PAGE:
A popular Streeterville park will have a different look come summer as the city is set to get rid of two softball fields and replace them with grass.
Ald. Brian Hopkins (2nd) plans to remake Lake Shore Park in early June to accommodate the large number of families living in the area by providing a space for young kids to play outside.
“We’re looking to get away from tightly scheduled programming,” Hopkins said. “The idea is to let the community use the open fields for their own recreational needs as they see fit.”
The main summer attraction at the park, 808 N. Lake Shore Drive, has been a coed softball league that used the park’s two softball diamonds on weekday evenings.
With the diamonds gone, the Chicago Sport & Social Club will need to find somewhere else for the softball league; it has paid the Chicago Park District $14,000 a year to host the league at Lake Shore Park.
The diamonds are only two of 60 in the city that the club uses for softball. Hopkins said the club wasn’t initially happy to lose the fields but “reluctantly accepted” the change.
The Chicago Sport & Social Club didn’t return requests for comment.
While losing the league means less money for the park district, Hopkins said the Streeterville neighborhood gains more in return.
“[The old deal was] not at all a good trade-off. It’s worth so much more for the residents to use the park on a summer evening,” he said. “We’re not going to miss the $14,000.”
The Chicago Park District didn’trespond to a request for comment.
Hopkins said the revamped park will have new sod and a newdrainage system. The $30,000 expense was essential, he said; the surface currently has just a thin layer of topsoil on top of a layer of clay and, below that, landfill. The park, surrounded by luxury high-rises, often has been muddy in the summer, he said, with standing water that draws mosquitoes.
With the softball league out of the picture from 6:30 to 8:30 p.m. on summer weekdays, Hopkins said the community, which has more families than it did when the diamonds were installed, will have more room in the park for other activities.
“It’s the right thing to do, and it’s a decision that’s largely supported by the community,” Hopkins said.
Janet Murphy, who lives in building overlooking the park, said she uses the space often and enjoys watching the softball games in the summer. She said she has no problem with Hopkins, but she doesn’t like the idea of removing an organized sport that can keep people distracted from Chicago’s bigger issues.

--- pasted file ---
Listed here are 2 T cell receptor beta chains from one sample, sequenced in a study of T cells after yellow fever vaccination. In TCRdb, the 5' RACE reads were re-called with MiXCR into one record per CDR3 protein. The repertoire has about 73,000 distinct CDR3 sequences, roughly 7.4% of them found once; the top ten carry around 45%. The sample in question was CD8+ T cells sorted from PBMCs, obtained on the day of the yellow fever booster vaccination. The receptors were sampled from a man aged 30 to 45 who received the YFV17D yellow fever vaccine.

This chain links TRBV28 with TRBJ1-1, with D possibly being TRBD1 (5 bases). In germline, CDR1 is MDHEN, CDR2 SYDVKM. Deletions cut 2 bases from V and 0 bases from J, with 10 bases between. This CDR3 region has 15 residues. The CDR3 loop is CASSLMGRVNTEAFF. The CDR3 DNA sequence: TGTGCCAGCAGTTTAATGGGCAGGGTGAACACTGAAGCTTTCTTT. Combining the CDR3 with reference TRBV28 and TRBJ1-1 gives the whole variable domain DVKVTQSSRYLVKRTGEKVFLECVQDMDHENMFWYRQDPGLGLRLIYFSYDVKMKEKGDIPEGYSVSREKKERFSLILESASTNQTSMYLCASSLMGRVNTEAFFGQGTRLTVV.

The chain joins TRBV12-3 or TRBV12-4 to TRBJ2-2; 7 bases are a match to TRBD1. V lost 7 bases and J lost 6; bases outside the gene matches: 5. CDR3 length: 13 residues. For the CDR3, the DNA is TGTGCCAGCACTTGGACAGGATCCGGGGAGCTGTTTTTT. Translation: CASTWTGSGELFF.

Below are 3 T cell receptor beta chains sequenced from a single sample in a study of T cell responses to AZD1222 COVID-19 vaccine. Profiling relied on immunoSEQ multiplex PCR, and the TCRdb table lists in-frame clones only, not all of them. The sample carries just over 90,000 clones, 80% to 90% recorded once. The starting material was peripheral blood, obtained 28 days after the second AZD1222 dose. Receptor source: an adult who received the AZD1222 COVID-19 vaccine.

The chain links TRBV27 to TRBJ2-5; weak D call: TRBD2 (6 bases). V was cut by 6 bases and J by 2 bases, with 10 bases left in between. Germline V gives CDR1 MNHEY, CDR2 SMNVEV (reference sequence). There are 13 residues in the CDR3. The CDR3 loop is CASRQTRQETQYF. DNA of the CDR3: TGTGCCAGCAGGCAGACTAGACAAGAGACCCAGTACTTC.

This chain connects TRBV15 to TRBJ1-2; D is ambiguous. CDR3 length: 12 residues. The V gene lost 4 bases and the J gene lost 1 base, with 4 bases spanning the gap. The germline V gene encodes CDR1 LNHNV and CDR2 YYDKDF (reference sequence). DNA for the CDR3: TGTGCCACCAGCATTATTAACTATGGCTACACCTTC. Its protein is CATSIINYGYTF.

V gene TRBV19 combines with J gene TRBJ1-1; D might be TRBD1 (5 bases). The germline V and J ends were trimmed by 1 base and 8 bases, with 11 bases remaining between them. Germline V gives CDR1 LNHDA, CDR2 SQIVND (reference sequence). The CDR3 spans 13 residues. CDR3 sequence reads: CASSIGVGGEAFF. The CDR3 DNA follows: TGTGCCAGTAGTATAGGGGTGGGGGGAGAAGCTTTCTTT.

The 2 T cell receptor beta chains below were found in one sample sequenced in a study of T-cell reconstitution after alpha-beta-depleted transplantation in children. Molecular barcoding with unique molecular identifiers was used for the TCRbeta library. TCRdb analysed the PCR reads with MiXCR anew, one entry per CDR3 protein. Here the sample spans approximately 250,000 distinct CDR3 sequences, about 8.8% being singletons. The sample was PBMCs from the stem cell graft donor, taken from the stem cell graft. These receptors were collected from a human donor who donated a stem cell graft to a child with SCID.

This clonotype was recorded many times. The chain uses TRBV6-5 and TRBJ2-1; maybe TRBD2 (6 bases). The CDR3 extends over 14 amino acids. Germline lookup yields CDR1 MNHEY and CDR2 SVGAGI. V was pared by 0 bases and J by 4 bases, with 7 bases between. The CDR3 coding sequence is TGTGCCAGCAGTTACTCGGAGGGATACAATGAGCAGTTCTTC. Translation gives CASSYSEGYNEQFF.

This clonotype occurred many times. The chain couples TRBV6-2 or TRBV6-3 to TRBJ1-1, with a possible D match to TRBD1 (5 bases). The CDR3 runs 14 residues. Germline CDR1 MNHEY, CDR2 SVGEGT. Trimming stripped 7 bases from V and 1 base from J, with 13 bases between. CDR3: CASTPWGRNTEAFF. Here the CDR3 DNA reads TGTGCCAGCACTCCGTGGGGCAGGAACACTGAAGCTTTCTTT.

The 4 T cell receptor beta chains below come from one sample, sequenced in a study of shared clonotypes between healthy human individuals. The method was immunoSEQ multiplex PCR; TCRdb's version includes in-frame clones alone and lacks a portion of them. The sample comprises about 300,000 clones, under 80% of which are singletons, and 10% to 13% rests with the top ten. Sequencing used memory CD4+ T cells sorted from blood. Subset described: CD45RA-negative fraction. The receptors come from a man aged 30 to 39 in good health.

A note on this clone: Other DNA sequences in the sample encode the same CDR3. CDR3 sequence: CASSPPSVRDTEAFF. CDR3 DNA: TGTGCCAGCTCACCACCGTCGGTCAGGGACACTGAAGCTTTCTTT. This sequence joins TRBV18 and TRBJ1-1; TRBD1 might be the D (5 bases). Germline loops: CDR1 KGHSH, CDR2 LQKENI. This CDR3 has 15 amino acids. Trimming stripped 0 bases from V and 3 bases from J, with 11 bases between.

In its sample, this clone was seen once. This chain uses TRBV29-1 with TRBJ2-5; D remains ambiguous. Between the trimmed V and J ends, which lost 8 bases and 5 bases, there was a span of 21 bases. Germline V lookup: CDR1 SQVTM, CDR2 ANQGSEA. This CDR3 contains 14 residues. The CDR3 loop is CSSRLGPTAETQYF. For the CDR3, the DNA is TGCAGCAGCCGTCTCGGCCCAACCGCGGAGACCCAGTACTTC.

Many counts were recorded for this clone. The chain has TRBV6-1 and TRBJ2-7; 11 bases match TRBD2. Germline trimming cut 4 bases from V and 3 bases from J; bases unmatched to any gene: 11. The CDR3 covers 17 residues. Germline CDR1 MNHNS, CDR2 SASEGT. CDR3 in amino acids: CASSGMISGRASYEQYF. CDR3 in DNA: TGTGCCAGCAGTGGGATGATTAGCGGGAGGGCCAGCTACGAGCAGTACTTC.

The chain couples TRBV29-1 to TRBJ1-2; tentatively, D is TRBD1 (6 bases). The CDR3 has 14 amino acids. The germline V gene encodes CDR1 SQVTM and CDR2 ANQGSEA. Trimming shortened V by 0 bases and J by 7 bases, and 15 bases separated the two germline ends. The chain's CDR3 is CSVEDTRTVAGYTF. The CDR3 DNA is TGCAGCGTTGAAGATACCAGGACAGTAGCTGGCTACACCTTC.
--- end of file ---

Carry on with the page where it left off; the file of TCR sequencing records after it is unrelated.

“It’s almost a genius park, because it’s so simple,” Murphy said. “[Hopkins is] not a bad guy, he’s trying to make people happy. But I think the idea of taking out sports activities to have people sit down isn’t brilliant. They’re taking away something we’ve had.”
Murphy said she thinks the decision was made with little input from the community.
Hopkins said that’s not the case.He set up community meetings, and he spoke with the park’s advisory committee, which also gave unanimous approval of the project.
“I feel confident that a majority of the local residents think this is the right thing to do,” Hopkins said.
Al Shiner, a member of the park’s advisory committee— a voluntary, self-appointed group which meets to support the functioning of the park— said the unanimous vote is misleading. Shiner didn’t approve of the renovations, but he wasn’t at the meetings with Hopkins to voice his concerns.
“I think it would be a great disservice to this community to get rid of the diamonds,” Shiner said. “[Softball is] right next to apple pie and Chevrolet; it’s an American tradition.”
Shiner said he thinks a small group of neighbors complained that the park gets too noisy during the softball games, and that forced Hopkins to make a change.
Hopkins said he met with residents who were opposed to the changes, and he compromised on certain issues.
Some residents expressed concern for a program which lets kids go to the park to practice pitching and hitting on Saturday mornings in the summer.
Hopkins said the group didn’t need full softball fields, so he agreed to buya portable backstop, which will be brought out on Saturdays for the “little sluggers” program.
He said the change will take about 30 days to complete, with renovations set to start in the first week of June.